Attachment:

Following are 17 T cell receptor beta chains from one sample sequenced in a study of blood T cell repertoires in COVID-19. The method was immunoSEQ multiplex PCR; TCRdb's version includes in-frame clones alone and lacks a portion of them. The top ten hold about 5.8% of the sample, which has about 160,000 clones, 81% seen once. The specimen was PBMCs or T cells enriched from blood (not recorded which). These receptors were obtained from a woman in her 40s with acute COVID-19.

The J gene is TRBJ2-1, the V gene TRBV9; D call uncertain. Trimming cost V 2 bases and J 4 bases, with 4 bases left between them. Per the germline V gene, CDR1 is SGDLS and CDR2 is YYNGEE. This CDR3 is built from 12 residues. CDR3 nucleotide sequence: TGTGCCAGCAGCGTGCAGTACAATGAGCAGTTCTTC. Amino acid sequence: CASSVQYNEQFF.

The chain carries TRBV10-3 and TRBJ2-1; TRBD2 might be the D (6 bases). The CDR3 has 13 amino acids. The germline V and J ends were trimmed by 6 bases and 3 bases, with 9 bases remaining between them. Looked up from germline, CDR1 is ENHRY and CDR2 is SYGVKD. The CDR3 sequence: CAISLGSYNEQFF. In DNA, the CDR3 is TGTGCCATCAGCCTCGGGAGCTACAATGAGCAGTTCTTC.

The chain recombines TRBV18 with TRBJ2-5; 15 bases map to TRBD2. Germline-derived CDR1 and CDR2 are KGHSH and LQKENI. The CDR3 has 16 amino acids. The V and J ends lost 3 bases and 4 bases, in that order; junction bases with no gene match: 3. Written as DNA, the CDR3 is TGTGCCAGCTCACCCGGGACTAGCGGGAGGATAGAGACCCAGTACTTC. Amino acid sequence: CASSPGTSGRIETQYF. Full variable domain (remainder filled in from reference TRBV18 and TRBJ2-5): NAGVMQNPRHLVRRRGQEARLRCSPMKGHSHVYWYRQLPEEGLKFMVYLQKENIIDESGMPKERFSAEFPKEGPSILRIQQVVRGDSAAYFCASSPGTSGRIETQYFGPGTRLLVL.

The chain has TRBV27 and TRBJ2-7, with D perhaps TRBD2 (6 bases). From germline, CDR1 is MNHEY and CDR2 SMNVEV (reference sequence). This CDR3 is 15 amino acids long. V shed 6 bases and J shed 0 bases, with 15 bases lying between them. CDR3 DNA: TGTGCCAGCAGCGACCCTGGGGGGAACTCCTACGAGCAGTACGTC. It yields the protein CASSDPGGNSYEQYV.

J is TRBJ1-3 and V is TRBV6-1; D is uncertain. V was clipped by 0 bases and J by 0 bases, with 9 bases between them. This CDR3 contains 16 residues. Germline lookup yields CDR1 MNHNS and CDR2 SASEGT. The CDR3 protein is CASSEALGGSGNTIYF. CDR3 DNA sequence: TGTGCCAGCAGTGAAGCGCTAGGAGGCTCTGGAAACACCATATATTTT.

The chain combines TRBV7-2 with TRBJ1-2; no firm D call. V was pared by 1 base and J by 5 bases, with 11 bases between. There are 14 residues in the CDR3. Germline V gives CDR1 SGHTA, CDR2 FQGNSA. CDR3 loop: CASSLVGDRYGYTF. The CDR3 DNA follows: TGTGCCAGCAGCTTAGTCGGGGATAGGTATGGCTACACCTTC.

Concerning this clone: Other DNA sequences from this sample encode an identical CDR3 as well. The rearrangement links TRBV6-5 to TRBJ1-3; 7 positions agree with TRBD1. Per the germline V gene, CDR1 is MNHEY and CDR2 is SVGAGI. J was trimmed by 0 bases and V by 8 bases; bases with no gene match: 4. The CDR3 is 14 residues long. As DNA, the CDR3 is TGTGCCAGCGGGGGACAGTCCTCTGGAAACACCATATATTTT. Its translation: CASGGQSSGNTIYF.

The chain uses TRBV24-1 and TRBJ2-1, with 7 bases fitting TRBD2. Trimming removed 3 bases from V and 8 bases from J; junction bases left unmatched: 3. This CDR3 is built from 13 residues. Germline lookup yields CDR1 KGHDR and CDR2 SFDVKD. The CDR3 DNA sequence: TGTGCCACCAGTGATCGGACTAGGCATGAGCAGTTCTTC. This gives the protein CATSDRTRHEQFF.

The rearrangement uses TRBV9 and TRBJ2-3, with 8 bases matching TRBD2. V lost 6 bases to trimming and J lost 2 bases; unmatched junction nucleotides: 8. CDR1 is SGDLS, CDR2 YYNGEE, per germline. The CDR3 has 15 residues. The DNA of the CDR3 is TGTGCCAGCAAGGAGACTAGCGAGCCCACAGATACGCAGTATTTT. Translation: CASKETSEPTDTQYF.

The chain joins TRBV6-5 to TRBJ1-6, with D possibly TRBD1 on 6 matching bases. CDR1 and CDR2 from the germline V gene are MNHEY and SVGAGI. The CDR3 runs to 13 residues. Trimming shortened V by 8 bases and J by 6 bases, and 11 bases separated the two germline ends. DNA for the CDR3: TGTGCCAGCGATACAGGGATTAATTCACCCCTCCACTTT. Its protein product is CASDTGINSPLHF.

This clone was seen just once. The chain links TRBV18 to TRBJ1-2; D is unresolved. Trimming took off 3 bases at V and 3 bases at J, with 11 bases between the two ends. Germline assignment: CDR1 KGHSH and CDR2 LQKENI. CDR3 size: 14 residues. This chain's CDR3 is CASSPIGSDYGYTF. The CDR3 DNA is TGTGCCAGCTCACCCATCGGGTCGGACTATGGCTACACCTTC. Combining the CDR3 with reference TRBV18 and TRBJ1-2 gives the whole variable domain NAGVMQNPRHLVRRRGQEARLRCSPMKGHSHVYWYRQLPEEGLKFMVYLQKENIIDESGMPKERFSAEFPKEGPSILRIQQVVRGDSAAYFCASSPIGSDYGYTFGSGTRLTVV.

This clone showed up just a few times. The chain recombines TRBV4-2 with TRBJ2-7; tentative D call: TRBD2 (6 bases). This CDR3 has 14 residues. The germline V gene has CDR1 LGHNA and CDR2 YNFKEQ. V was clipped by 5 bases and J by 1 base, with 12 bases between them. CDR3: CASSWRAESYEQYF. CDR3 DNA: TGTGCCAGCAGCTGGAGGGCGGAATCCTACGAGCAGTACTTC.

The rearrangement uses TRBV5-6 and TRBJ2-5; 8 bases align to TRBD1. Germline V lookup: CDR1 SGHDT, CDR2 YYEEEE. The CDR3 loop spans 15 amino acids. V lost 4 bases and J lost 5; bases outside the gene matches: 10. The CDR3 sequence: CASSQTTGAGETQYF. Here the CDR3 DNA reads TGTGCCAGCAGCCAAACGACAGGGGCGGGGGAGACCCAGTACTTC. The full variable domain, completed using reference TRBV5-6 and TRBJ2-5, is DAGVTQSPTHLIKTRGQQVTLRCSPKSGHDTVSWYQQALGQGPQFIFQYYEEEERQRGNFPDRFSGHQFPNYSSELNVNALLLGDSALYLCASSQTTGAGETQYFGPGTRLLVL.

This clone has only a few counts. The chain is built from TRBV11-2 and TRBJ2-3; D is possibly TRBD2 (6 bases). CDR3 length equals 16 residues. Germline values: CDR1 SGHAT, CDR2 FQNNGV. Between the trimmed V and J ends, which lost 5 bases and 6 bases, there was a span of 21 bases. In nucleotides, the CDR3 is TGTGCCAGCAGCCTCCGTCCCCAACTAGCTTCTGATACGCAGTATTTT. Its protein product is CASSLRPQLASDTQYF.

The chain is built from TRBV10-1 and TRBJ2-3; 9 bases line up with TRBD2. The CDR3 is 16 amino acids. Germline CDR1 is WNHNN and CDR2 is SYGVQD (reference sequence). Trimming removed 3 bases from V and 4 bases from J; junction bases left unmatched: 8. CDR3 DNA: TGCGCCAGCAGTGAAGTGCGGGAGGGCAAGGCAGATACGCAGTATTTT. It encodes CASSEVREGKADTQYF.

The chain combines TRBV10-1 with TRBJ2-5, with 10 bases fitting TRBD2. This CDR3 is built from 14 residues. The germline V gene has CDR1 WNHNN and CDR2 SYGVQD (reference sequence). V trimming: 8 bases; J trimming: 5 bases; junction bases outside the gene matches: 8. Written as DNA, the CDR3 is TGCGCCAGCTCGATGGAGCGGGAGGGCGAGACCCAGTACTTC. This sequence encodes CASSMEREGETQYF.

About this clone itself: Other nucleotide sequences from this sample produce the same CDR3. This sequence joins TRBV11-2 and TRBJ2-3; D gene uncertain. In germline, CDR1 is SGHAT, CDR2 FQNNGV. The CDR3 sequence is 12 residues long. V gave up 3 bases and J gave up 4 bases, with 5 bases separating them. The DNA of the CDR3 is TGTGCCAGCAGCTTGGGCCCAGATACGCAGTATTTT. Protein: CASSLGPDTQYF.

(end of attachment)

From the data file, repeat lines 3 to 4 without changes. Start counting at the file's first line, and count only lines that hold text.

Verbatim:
The chain carries TRBV10-3 and TRBJ2-1; TRBD2 might be the D (6 bases). The CDR3 has 13 amino acids. The germline V and J ends were trimmed by 6 bases and 3 bases, with 9 bases remaining between them. Looked up from germline, CDR1 is ENHRY and CDR2 is SYGVKD. The CDR3 sequence: CAISLGSYNEQFF. In DNA, the CDR3 is TGTGCCATCAGCCTCGGGAGCTACAATGAGCAGTTCTTC.

The chain recombines TRBV18 with TRBJ2-5; 15 bases map to TRBD2. Germline-derived CDR1 and CDR2 are KGHSH and LQKENI. The CDR3 has 16 amino acids. The V and J ends lost 3 bases and 4 bases, in that order; junction bases with no gene match: 3. Written as DNA, the CDR3 is TGTGCCAGCTCACCCGGGACTAGCGGGAGGATAGAGACCCAGTACTTC. Amino acid sequence: CASSPGTSGRIETQYF. Full variable domain (remainder filled in from reference TRBV18 and TRBJ2-5): NAGVMQNPRHLVRRRGQEARLRCSPMKGHSHVYWYRQLPEEGLKFMVYLQKENIIDESGMPKERFSAEFPKEGPSILRIQQVVRGDSAAYFCASSPGTSGRIETQYFGPGTRLLVL.